WE STILL CALL IT HOUSE: This was originally published in 5 Mag Issue #208 featuring the story of Chicago house music collective 3 Degrees Global, a tribute to DJ Deeon, a cover mix by and profile of Gratts, Detroit vocalist Diviniti, John Davis of the disco’s scariest orchestra, the great vanishing of pirate sites more. Help keep our vibe alive by becoming a member for $2/month and get every issue in your inbox right away!
Is this different than the usual way you work?
I’ve worked both in person and remotely during my career. When I was a part of Shuya Okino’s United Legends project in the early 2000s we worked remotely. Shuya was in Japan and I was here in Detroit. It was a matter of making music and magic via email and internet. I loved the idea of being able to create such amazing music with someone I had never met personally.
I worked that same way with Andy Compton, Charles Webster and other producers who live in other countries. When it comes to the work I have done with Moodymann, Omar S., and others that live here in the city, of course, we just get in the studio together.
As I’m sure you know, there is a long, long tradition of jazz artists covering Beatles songs, from Jaco Pastorius’ “Blackbird” to Shirley Horn’s “Yesterday.” Why “Hey Jude”?
Simply because I’ve always loved the song. Honestly, I didn’t think of it from the position of what other artists have done. The Beatles were a significant part of my love for music when I was very young. The radio station I would listen to when getting ready for school in the mornings would play a wide variety of music. That’s where I remember hearing The Beatles first. Something about the simplicity of the songs made me feel them in a very significant way. The idea of the lyrics encouraging Jude to open his heart and just give this person a chance just resonated with me — as a child and an adult. I have a connection to the song.
I always like looking through our back issues and the first time I heard your name was on “Can’t Explain The Dub” on Minx’s label. That was back in 2008. Tell me about how you got started in the house part of this industry? Was that the start or are there records before that?
WOW! And I mean the literally and figuratively. My first record was “Find A Way” in 2004 and that was released on Minx’s label, Women On Wax (W.O.W.). It’s interesting that “Can’t Explain” was your introduction to my work. There were about 7 releases between those two records!
I met Pirahnahead in 2003 and was blown away by his talent. He was working with a few artists at the time, but the more I listened to what was being created the more I wanted to be a part of it. Eventually, he created the music for “Find A Way,” we wrote it, I recorded it and that was the beginning.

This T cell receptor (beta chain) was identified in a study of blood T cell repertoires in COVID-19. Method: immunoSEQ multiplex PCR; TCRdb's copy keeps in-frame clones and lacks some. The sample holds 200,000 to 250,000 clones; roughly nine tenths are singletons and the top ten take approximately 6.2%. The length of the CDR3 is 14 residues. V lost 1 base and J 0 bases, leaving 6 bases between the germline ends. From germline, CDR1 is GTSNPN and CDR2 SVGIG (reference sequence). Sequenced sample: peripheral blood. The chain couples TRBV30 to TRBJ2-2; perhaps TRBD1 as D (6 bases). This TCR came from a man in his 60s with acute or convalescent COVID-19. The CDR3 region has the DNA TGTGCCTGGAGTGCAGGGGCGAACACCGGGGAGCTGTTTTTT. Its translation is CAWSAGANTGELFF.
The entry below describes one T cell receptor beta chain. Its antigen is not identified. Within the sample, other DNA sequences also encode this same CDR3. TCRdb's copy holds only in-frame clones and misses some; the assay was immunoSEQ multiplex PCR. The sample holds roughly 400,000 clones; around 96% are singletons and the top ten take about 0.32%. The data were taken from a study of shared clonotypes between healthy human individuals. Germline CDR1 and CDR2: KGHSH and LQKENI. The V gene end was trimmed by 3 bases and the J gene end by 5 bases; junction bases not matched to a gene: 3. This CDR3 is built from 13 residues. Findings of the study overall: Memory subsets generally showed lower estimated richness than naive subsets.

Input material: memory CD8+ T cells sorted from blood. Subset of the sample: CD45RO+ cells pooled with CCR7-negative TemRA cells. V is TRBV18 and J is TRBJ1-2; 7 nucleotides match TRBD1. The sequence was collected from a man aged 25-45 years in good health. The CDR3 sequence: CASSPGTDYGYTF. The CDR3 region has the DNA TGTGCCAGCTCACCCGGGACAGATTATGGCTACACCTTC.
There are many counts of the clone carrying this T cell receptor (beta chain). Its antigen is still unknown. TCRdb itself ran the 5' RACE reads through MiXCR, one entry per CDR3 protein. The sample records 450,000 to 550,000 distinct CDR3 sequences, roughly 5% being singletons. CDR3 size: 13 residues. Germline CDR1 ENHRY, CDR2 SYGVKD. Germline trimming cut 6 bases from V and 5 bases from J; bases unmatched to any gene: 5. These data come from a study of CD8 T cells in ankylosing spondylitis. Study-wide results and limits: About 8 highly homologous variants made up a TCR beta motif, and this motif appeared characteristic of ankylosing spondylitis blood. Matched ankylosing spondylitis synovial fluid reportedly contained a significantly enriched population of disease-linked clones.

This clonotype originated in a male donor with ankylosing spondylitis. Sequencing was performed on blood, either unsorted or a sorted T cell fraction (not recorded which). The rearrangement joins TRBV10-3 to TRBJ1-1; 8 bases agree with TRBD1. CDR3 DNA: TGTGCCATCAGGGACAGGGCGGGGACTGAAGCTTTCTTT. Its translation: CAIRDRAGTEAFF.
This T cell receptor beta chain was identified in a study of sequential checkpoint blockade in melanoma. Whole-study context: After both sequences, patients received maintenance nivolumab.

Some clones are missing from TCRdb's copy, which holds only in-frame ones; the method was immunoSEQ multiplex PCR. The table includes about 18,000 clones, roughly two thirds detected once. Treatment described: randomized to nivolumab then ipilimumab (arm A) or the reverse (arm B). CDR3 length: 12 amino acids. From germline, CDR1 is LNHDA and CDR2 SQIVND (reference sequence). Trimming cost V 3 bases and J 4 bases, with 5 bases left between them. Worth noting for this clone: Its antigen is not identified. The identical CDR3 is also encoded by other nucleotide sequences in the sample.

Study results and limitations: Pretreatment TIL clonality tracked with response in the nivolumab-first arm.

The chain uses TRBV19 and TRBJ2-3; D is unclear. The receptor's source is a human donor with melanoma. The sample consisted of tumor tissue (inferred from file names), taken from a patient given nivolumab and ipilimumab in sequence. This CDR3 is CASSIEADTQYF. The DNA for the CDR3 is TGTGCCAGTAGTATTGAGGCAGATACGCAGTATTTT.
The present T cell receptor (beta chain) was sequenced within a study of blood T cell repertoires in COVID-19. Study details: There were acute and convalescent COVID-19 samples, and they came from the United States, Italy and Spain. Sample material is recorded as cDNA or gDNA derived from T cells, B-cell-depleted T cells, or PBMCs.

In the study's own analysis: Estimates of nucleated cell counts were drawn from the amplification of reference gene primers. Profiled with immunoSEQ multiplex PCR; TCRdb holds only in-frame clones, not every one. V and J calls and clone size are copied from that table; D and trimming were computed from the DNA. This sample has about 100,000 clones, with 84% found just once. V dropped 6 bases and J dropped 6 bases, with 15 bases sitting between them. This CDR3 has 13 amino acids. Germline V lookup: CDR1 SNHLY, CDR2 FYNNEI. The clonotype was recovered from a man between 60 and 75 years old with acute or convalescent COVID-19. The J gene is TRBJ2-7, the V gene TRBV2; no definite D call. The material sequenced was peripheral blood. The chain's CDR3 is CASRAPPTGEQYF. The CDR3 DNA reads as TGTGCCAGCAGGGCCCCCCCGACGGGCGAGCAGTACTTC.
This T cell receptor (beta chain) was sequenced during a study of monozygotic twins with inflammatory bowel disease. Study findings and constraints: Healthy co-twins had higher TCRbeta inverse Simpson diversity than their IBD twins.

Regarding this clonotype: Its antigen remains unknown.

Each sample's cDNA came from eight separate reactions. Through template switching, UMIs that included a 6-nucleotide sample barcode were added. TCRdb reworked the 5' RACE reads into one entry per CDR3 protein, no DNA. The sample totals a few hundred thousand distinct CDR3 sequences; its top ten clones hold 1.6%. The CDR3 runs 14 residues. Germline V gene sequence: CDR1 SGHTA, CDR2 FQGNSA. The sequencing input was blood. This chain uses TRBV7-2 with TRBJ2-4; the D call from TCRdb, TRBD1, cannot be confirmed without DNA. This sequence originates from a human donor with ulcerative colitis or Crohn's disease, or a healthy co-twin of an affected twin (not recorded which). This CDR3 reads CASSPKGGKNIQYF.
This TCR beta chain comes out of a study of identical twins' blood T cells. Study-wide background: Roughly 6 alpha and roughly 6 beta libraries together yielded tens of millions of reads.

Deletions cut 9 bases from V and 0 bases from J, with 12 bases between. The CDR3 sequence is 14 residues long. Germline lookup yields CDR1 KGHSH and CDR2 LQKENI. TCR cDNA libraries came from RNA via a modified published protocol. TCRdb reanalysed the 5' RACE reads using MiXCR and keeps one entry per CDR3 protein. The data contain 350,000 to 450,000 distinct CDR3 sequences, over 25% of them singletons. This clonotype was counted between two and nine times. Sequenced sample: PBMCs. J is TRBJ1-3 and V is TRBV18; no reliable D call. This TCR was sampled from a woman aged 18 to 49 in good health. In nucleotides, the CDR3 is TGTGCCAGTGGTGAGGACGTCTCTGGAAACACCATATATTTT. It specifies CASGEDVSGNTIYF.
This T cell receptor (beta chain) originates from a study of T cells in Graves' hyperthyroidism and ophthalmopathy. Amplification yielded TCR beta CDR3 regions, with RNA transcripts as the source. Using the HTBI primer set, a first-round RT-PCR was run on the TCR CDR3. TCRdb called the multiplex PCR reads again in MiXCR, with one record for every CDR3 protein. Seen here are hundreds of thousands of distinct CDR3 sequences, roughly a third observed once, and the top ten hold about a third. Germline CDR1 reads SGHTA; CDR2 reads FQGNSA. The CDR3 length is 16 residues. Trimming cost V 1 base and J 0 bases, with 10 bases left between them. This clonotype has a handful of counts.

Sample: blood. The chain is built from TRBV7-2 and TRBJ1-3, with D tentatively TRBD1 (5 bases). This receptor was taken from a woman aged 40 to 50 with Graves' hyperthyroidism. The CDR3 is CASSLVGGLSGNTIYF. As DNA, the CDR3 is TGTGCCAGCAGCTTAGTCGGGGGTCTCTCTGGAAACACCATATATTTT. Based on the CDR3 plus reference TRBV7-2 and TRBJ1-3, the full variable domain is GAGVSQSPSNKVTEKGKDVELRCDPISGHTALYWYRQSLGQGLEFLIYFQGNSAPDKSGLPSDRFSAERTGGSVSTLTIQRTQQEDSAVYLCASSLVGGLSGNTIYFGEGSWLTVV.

How has living in Detroit shaped you as an artist and a person?
I feel like living in the city definitely provided me with a rich canvas from which to work when it comes to being an artist. I grew up with access to all kinds of music. The radio stations were extremely diverse then so you could get a wide variety of genres on one station. Besides the different types of music in my home — gospel, jazz — I played classical violin when I was young as well, so there was classical music as well.
As a person, I appreciate that growing up in Detroit exposed me to both grit and glamor; survival tactics and thriving techniques. I don’t know when I really became aware of it, but you have to know how to find and keep your balance in this city. There’s a lot of duality here. You have to find your way. Like I said, I don’t know when I become aware of this energy, but I’m clear that it’s in me. I don’t think it was learned or that it’s something I parroted after watching someone else. I think that’s just Detroit.
I know so many vocalists in house music who are involved in education. What was your path?
I’m pretty clear that a huge part of my purpose is to teach in some way. I come from a family of teachers. I always admired my teachers. Even though I have loved music for as long as I can remember as well, teaching was right up there. For a while I thought of being a marine biologist because of how much I love the water. But that was too much science and math — two areas where I’m not the strongest. I went through a phase of wanting to be a nurse as well. I wanted to help people. But again, there was too much math and science there. And once I added in the blood — I could count nursing out. So, teaching it is!
Honestly, I feel I was born to be a teacher. It’s just as simple as that.
There was a time when the vocalist depended on the DJ to ensure they got their “due” but that’s no more. We are all out here pushing and promoting ourselves and if we’re really blessed we have some other folks who help to spread the word about our work as well.